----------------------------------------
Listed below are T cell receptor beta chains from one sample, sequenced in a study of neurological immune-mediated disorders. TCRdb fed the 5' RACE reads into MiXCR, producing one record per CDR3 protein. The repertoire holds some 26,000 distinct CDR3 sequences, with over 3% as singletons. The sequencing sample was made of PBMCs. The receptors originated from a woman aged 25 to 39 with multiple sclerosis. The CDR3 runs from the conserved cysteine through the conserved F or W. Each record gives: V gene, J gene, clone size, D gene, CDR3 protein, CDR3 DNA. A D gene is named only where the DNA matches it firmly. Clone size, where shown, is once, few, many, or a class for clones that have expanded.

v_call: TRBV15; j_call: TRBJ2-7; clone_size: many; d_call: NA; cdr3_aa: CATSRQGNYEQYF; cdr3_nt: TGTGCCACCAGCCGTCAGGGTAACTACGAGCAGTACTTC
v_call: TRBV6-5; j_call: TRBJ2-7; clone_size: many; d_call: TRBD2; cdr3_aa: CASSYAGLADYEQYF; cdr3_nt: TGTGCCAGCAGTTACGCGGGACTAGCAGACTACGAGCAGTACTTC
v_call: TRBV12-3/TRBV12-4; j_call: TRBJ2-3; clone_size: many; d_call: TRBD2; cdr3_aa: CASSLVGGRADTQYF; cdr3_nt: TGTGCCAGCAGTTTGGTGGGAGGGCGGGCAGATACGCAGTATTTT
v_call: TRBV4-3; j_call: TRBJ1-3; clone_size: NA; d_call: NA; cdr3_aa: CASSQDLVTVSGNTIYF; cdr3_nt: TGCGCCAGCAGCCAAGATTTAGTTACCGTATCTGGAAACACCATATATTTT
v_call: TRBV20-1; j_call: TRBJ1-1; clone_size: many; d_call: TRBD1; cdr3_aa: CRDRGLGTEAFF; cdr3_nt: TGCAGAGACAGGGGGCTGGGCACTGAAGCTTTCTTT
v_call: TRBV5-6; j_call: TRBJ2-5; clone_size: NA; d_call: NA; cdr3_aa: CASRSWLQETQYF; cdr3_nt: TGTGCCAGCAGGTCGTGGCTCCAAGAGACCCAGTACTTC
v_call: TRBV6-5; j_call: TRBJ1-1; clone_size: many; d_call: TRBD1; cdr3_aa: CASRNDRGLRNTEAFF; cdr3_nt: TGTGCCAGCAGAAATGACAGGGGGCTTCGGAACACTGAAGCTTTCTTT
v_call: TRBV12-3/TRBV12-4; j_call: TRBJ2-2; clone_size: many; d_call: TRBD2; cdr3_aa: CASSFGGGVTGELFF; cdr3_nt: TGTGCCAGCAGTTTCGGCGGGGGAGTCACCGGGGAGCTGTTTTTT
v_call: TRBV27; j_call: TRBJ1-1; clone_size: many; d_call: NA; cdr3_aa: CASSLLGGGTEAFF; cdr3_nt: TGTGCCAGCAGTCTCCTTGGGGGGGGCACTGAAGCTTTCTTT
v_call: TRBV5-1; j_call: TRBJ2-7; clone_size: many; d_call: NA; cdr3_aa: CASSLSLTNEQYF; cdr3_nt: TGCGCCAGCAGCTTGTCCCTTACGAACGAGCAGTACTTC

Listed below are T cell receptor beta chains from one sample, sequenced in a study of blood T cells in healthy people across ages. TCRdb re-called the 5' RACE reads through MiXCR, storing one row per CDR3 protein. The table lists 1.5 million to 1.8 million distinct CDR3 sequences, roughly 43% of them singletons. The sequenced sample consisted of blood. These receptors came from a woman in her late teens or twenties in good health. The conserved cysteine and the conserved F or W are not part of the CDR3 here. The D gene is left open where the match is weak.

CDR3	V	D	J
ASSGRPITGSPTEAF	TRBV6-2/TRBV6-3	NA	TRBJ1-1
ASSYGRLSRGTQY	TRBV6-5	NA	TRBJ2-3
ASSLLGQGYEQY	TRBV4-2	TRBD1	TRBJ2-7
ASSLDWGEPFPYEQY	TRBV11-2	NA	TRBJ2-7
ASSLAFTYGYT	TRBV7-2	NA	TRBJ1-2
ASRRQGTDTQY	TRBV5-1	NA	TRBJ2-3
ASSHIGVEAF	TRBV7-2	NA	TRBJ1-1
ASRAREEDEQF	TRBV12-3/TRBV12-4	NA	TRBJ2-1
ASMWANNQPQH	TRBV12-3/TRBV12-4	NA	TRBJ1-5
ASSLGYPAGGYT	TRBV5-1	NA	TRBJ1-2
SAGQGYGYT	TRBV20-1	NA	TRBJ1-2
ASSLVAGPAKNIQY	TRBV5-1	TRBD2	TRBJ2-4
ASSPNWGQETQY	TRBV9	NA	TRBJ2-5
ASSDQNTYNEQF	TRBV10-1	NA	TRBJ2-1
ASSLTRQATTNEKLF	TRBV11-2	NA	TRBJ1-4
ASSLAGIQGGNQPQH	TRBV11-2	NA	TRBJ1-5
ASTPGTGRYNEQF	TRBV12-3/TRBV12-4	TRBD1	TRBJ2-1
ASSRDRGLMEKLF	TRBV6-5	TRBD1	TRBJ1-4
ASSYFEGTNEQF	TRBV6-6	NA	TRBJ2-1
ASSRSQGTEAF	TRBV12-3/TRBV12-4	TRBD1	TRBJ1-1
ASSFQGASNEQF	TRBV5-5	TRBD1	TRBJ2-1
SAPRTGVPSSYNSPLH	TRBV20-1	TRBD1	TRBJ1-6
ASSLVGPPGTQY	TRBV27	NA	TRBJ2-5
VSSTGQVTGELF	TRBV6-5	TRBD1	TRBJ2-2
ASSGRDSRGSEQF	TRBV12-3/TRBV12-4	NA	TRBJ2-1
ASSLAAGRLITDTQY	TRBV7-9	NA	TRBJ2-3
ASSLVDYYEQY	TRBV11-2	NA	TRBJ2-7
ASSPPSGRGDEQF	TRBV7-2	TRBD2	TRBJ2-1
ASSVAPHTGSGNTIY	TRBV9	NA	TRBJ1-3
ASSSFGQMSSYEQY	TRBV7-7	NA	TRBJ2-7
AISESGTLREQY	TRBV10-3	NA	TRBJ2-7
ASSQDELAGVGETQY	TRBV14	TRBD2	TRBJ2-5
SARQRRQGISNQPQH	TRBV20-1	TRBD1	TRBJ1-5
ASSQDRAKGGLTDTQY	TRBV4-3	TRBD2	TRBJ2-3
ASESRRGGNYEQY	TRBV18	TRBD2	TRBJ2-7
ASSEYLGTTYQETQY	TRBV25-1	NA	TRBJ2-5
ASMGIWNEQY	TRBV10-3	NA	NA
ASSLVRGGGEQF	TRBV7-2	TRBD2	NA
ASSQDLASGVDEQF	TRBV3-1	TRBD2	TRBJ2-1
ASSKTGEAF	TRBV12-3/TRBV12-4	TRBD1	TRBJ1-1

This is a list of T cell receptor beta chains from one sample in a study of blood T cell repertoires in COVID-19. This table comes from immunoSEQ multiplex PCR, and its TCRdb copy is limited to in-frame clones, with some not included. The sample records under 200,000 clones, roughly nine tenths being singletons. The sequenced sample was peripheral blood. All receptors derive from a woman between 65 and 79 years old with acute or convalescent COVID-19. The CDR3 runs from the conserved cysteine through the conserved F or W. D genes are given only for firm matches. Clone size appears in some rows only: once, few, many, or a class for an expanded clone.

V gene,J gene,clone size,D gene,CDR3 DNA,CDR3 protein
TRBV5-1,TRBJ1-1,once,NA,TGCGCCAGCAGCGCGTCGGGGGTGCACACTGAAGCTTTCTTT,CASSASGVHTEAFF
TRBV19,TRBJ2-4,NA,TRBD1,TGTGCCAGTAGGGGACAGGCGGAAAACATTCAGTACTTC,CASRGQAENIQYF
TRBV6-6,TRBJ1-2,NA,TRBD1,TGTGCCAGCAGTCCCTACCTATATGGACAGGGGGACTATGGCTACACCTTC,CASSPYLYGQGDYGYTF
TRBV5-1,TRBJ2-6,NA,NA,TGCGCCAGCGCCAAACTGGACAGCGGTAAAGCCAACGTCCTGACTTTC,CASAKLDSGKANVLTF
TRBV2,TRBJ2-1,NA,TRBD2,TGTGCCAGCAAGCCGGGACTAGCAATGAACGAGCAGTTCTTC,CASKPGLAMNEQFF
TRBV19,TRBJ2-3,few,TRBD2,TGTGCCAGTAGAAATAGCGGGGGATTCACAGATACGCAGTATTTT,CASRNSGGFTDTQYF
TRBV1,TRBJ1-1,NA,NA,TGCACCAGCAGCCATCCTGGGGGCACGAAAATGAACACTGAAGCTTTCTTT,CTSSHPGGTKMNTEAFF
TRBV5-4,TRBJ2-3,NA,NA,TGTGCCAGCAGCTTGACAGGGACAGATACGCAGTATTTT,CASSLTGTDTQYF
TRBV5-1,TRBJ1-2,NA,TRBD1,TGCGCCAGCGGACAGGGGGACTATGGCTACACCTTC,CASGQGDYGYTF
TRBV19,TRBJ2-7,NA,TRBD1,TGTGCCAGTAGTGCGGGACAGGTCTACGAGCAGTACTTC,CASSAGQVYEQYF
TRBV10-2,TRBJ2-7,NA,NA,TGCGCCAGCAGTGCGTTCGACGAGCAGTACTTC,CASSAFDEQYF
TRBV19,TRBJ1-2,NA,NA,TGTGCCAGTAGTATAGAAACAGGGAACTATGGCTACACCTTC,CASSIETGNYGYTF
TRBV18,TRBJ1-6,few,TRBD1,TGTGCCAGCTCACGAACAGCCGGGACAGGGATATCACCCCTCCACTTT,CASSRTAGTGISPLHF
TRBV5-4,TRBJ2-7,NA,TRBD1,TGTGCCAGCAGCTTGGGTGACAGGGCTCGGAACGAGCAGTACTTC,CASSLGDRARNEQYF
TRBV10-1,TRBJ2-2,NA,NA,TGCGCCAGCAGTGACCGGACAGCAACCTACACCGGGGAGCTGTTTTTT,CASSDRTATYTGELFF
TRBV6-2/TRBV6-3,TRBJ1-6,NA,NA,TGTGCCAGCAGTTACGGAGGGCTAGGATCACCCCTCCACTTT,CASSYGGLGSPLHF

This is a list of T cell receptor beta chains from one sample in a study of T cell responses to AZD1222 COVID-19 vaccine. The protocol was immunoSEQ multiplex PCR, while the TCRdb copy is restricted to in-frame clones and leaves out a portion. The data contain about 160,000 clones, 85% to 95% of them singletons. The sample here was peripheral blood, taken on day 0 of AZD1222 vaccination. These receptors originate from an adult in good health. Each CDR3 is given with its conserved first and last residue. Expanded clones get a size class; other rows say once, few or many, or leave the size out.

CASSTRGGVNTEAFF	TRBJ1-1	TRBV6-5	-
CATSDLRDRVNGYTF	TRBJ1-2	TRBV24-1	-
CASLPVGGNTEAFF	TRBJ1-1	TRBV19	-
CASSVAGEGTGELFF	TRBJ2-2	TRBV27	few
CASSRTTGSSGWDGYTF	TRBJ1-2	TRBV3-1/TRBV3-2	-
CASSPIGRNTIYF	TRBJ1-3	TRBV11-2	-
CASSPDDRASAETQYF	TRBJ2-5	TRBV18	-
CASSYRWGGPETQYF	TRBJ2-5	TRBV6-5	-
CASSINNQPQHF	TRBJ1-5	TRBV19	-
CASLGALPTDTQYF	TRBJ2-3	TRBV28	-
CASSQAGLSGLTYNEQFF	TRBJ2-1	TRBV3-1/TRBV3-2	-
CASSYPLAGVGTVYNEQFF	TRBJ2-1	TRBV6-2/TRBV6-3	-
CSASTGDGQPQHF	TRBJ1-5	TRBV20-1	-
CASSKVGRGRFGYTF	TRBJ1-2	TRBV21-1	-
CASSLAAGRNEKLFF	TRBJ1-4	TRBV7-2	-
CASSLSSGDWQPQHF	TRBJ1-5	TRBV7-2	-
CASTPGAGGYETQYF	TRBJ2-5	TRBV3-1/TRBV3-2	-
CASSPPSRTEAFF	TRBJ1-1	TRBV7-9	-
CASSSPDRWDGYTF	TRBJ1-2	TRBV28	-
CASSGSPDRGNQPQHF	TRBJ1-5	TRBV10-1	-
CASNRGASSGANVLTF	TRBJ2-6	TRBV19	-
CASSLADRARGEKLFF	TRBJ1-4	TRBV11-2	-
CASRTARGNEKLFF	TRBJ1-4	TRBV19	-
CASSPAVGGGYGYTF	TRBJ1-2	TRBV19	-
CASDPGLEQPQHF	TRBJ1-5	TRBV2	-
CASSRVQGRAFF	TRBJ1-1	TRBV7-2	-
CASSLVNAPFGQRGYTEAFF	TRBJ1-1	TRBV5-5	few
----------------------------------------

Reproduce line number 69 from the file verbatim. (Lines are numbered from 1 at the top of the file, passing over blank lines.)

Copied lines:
TRBV5-4,TRBJ2-7,NA,TRBD1,TGTGCCAGCAGCTTGGGTGACAGGGCTCGGAACGAGCAGTACTTC,CASSLGDRARNEQYF